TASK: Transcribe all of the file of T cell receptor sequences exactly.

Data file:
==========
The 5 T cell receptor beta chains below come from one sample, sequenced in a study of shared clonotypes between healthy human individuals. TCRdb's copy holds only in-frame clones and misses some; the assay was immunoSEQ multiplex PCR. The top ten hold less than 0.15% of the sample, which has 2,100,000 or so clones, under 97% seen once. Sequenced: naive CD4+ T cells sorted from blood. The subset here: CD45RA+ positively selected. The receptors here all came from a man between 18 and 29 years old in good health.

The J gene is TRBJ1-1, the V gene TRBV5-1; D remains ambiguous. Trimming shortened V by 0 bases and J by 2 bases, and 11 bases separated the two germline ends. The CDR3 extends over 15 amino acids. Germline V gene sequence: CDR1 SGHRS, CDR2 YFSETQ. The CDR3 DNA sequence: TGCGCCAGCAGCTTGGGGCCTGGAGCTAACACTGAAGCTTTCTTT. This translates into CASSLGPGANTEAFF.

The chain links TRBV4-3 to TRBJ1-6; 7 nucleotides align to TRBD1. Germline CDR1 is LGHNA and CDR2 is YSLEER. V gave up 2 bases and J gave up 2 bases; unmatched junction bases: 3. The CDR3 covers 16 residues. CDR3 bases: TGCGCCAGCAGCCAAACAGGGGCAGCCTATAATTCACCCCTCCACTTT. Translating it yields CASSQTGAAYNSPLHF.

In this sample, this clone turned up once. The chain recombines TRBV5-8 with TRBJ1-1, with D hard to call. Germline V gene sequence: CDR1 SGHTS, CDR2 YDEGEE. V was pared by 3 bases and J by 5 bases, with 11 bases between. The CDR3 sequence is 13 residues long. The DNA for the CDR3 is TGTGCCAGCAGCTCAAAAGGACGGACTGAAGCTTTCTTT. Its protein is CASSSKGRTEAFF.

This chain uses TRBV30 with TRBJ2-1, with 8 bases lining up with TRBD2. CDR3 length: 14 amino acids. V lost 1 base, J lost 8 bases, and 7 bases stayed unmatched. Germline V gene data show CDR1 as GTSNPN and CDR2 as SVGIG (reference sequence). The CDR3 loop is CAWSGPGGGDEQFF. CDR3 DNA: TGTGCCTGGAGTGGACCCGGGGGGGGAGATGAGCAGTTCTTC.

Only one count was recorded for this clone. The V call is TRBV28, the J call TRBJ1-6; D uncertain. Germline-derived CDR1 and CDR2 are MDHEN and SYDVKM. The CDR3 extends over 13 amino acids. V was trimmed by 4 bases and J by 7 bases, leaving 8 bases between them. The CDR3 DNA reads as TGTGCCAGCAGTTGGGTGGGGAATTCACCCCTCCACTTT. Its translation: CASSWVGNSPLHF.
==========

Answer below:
The 5 T cell receptor beta chains below come from one sample, sequenced in a study of shared clonotypes between healthy human individuals. TCRdb's copy holds only in-frame clones and misses some; the assay was immunoSEQ multiplex PCR. The top ten hold less than 0.15% of the sample, which has 2,100,000 or so clones, under 97% seen once. Sequenced: naive CD4+ T cells sorted from blood. The subset here: CD45RA+ positively selected. The receptors here all came from a man between 18 and 29 years old in good health.

The J gene is TRBJ1-1, the V gene TRBV5-1; D remains ambiguous. Trimming shortened V by 0 bases and J by 2 bases, and 11 bases separated the two germline ends. The CDR3 extends over 15 amino acids. Germline V gene sequence: CDR1 SGHRS, CDR2 YFSETQ. The CDR3 DNA sequence: TGCGCCAGCAGCTTGGGGCCTGGAGCTAACACTGAAGCTTTCTTT. This translates into CASSLGPGANTEAFF.

The chain links TRBV4-3 to TRBJ1-6; 7 nucleotides align to TRBD1. Germline CDR1 is LGHNA and CDR2 is YSLEER. V gave up 2 bases and J gave up 2 bases; unmatched junction bases: 3. The CDR3 covers 16 residues. CDR3 bases: TGCGCCAGCAGCCAAACAGGGGCAGCCTATAATTCACCCCTCCACTTT. Translating it yields CASSQTGAAYNSPLHF.

In this sample, this clone turned up once. The chain recombines TRBV5-8 with TRBJ1-1, with D hard to call. Germline V gene sequence: CDR1 SGHTS, CDR2 YDEGEE. V was pared by 3 bases and J by 5 bases, with 11 bases between. The CDR3 sequence is 13 residues long. The DNA for the CDR3 is TGTGCCAGCAGCTCAAAAGGACGGACTGAAGCTTTCTTT. Its protein is CASSSKGRTEAFF.

This chain uses TRBV30 with TRBJ2-1, with 8 bases lining up with TRBD2. CDR3 length: 14 amino acids. V lost 1 base, J lost 8 bases, and 7 bases stayed unmatched. Germline V gene data show CDR1 as GTSNPN and CDR2 as SVGIG (reference sequence). The CDR3 loop is CAWSGPGGGDEQFF. CDR3 DNA: TGTGCCTGGAGTGGACCCGGGGGGGGAGATGAGCAGTTCTTC.

Only one count was recorded for this clone. The V call is TRBV28, the J call TRBJ1-6; D uncertain. Germline-derived CDR1 and CDR2 are MDHEN and SYDVKM. The CDR3 extends over 13 amino acids. V was trimmed by 4 bases and J by 7 bases, leaving 8 bases between them. The CDR3 DNA reads as TGTGCCAGCAGTTGGGTGGGGAATTCACCCCTCCACTTT. Its translation: CASSWVGNSPLHF.